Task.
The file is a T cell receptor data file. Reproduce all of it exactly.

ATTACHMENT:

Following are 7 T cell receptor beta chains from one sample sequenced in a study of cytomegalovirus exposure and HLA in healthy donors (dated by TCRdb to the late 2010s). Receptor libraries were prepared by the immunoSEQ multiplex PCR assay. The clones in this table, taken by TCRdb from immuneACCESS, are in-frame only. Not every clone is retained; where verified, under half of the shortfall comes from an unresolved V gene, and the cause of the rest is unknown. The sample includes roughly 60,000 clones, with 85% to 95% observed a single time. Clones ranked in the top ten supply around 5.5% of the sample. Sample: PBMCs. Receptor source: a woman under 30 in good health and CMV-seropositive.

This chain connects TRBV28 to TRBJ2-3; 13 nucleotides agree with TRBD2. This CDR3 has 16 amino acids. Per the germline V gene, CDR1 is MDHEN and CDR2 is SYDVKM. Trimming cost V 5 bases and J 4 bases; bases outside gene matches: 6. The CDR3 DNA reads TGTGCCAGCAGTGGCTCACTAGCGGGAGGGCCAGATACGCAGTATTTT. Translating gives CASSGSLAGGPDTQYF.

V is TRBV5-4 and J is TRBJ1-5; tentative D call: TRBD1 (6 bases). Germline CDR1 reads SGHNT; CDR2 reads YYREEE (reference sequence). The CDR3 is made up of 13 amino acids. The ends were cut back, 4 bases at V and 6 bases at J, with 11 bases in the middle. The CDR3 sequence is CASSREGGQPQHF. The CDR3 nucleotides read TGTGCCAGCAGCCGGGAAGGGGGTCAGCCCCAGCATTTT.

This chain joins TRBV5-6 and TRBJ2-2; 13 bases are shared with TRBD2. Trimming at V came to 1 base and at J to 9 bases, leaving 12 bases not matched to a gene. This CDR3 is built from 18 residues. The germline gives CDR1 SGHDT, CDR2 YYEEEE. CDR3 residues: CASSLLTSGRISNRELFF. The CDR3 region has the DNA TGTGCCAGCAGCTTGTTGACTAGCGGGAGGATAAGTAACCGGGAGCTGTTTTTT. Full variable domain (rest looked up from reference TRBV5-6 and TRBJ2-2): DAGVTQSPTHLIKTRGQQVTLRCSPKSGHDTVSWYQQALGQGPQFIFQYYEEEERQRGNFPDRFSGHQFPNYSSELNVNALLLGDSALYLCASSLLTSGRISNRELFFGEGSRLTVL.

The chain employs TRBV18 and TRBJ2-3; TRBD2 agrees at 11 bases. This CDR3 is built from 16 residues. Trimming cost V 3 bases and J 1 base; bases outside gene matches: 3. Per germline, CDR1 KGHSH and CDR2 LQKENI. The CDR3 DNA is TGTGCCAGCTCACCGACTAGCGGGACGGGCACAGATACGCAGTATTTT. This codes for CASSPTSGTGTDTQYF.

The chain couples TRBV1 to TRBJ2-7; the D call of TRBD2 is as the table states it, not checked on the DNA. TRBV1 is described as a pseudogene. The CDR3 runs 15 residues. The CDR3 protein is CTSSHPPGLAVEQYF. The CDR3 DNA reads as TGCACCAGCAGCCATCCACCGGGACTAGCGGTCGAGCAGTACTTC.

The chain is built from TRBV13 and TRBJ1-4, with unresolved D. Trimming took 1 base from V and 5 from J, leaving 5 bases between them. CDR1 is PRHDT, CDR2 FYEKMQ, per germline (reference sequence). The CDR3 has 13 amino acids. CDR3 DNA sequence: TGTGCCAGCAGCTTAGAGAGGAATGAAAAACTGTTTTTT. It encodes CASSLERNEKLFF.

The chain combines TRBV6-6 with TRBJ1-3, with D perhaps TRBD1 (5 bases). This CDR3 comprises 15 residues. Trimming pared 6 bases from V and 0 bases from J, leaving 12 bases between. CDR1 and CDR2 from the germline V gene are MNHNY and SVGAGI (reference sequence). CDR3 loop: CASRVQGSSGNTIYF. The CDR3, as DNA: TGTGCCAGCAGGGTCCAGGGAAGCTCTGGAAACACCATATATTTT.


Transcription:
Following are 7 T cell receptor beta chains from one sample sequenced in a study of cytomegalovirus exposure and HLA in healthy donors (dated by TCRdb to the late 2010s). Receptor libraries were prepared by the immunoSEQ multiplex PCR assay. The clones in this table, taken by TCRdb from immuneACCESS, are in-frame only. Not every clone is retained; where verified, under half of the shortfall comes from an unresolved V gene, and the cause of the rest is unknown. The sample includes roughly 60,000 clones, with 85% to 95% observed a single time. Clones ranked in the top ten supply around 5.5% of the sample. Sample: PBMCs. Receptor source: a woman under 30 in good health and CMV-seropositive.

This chain connects TRBV28 to TRBJ2-3; 13 nucleotides agree with TRBD2. This CDR3 has 16 amino acids. Per the germline V gene, CDR1 is MDHEN and CDR2 is SYDVKM. Trimming cost V 5 bases and J 4 bases; bases outside gene matches: 6. The CDR3 DNA reads TGTGCCAGCAGTGGCTCACTAGCGGGAGGGCCAGATACGCAGTATTTT. Translating gives CASSGSLAGGPDTQYF.

V is TRBV5-4 and J is TRBJ1-5; tentative D call: TRBD1 (6 bases). Germline CDR1 reads SGHNT; CDR2 reads YYREEE (reference sequence). The CDR3 is made up of 13 amino acids. The ends were cut back, 4 bases at V and 6 bases at J, with 11 bases in the middle. The CDR3 sequence is CASSREGGQPQHF. The CDR3 nucleotides read TGTGCCAGCAGCCGGGAAGGGGGTCAGCCCCAGCATTTT.

This chain joins TRBV5-6 and TRBJ2-2; 13 bases are shared with TRBD2. Trimming at V came to 1 base and at J to 9 bases, leaving 12 bases not matched to a gene. This CDR3 is built from 18 residues. The germline gives CDR1 SGHDT, CDR2 YYEEEE. CDR3 residues: CASSLLTSGRISNRELFF. The CDR3 region has the DNA TGTGCCAGCAGCTTGTTGACTAGCGGGAGGATAAGTAACCGGGAGCTGTTTTTT. Full variable domain (rest looked up from reference TRBV5-6 and TRBJ2-2): DAGVTQSPTHLIKTRGQQVTLRCSPKSGHDTVSWYQQALGQGPQFIFQYYEEEERQRGNFPDRFSGHQFPNYSSELNVNALLLGDSALYLCASSLLTSGRISNRELFFGEGSRLTVL.

The chain employs TRBV18 and TRBJ2-3; TRBD2 agrees at 11 bases. This CDR3 is built from 16 residues. Trimming cost V 3 bases and J 1 base; bases outside gene matches: 3. Per germline, CDR1 KGHSH and CDR2 LQKENI. The CDR3 DNA is TGTGCCAGCTCACCGACTAGCGGGACGGGCACAGATACGCAGTATTTT. This codes for CASSPTSGTGTDTQYF.

The chain couples TRBV1 to TRBJ2-7; the D call of TRBD2 is as the table states it, not checked on the DNA. TRBV1 is described as a pseudogene. The CDR3 runs 15 residues. The CDR3 protein is CTSSHPPGLAVEQYF. The CDR3 DNA reads as TGCACCAGCAGCCATCCACCGGGACTAGCGGTCGAGCAGTACTTC.

The chain is built from TRBV13 and TRBJ1-4, with unresolved D. Trimming took 1 base from V and 5 from J, leaving 5 bases between them. CDR1 is PRHDT, CDR2 FYEKMQ, per germline (reference sequence). The CDR3 has 13 amino acids. CDR3 DNA sequence: TGTGCCAGCAGCTTAGAGAGGAATGAAAAACTGTTTTTT. It encodes CASSLERNEKLFF.

The chain combines TRBV6-6 with TRBJ1-3, with D perhaps TRBD1 (5 bases). This CDR3 comprises 15 residues. Trimming pared 6 bases from V and 0 bases from J, leaving 12 bases between. CDR1 and CDR2 from the germline V gene are MNHNY and SVGAGI (reference sequence). CDR3 loop: CASRVQGSSGNTIYF. The CDR3, as DNA: TGTGCCAGCAGGGTCCAGGGAAGCTCTGGAAACACCATATATTTT.